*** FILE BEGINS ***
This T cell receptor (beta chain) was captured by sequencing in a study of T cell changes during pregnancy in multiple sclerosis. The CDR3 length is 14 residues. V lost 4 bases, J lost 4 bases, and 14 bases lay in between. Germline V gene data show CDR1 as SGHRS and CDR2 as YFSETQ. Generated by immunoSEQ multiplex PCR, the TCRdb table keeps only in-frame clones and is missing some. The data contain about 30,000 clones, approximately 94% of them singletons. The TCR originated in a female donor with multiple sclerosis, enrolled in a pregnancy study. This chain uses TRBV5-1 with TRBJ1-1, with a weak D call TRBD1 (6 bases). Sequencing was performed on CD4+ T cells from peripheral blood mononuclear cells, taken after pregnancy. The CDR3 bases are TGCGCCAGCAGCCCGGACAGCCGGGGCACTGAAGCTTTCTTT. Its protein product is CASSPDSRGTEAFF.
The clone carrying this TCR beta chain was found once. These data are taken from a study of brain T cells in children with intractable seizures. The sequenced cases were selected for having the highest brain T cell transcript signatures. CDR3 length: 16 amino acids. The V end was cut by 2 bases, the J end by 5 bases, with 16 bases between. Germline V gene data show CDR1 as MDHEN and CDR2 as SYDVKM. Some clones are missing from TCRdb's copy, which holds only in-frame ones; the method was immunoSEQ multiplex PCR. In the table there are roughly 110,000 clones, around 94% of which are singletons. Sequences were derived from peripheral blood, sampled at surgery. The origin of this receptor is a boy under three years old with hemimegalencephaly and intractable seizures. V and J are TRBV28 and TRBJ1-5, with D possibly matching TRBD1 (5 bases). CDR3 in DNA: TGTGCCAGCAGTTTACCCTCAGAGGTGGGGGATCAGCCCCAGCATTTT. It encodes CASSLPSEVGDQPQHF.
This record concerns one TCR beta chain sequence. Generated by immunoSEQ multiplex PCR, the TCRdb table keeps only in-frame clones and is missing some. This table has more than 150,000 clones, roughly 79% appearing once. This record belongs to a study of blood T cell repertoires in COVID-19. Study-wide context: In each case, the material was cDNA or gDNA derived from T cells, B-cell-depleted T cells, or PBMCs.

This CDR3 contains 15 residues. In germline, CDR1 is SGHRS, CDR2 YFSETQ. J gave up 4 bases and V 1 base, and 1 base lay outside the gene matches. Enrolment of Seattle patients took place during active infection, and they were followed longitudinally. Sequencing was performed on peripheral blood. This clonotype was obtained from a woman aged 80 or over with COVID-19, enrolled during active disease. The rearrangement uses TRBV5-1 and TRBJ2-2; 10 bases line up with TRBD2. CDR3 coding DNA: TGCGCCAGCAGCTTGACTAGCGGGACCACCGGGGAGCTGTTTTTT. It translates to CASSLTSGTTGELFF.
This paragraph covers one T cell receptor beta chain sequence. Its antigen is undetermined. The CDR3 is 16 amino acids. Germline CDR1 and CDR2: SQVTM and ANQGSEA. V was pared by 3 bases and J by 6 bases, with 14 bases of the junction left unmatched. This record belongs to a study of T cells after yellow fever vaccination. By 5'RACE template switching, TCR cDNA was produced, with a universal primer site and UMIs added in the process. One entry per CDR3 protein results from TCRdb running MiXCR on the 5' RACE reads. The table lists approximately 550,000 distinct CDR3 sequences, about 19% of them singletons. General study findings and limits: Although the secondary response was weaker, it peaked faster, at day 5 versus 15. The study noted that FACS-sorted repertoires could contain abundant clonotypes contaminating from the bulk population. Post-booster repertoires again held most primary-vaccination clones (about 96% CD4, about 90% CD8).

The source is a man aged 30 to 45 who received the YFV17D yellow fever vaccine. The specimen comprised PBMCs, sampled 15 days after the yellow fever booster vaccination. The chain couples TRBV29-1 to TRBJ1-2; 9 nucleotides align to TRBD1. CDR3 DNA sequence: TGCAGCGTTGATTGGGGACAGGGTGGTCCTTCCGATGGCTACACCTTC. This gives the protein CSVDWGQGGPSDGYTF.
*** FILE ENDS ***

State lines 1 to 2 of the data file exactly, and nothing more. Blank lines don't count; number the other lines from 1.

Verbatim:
This T cell receptor (beta chain) was captured by sequencing in a study of T cell changes during pregnancy in multiple sclerosis. The CDR3 length is 14 residues. V lost 4 bases, J lost 4 bases, and 14 bases lay in between. Germline V gene data show CDR1 as SGHRS and CDR2 as YFSETQ. Generated by immunoSEQ multiplex PCR, the TCRdb table keeps only in-frame clones and is missing some. The data contain about 30,000 clones, approximately 94% of them singletons. The TCR originated in a female donor with multiple sclerosis, enrolled in a pregnancy study. This chain uses TRBV5-1 with TRBJ1-1, with a weak D call TRBD1 (6 bases). Sequencing was performed on CD4+ T cells from peripheral blood mononuclear cells, taken after pregnancy. The CDR3 bases are TGCGCCAGCAGCCCGGACAGCCGGGGCACTGAAGCTTTCTTT. Its protein product is CASSPDSRGTEAFF.
The clone carrying this TCR beta chain was found once. These data are taken from a study of brain T cells in children with intractable seizures. The sequenced cases were selected for having the highest brain T cell transcript signatures. CDR3 length: 16 amino acids. The V end was cut by 2 bases, the J end by 5 bases, with 16 bases between. Germline V gene data show CDR1 as MDHEN and CDR2 as SYDVKM. Some clones are missing from TCRdb's copy, which holds only in-frame ones; the method was immunoSEQ multiplex PCR. In the table there are roughly 110,000 clones, around 94% of which are singletons. Sequences were derived from peripheral blood, sampled at surgery. The origin of this receptor is a boy under three years old with hemimegalencephaly and intractable seizures. V and J are TRBV28 and TRBJ1-5, with D possibly matching TRBD1 (5 bases). CDR3 in DNA: TGTGCCAGCAGTTTACCCTCAGAGGTGGGGGATCAGCCCCAGCATTTT. It encodes CASSLPSEVGDQPQHF.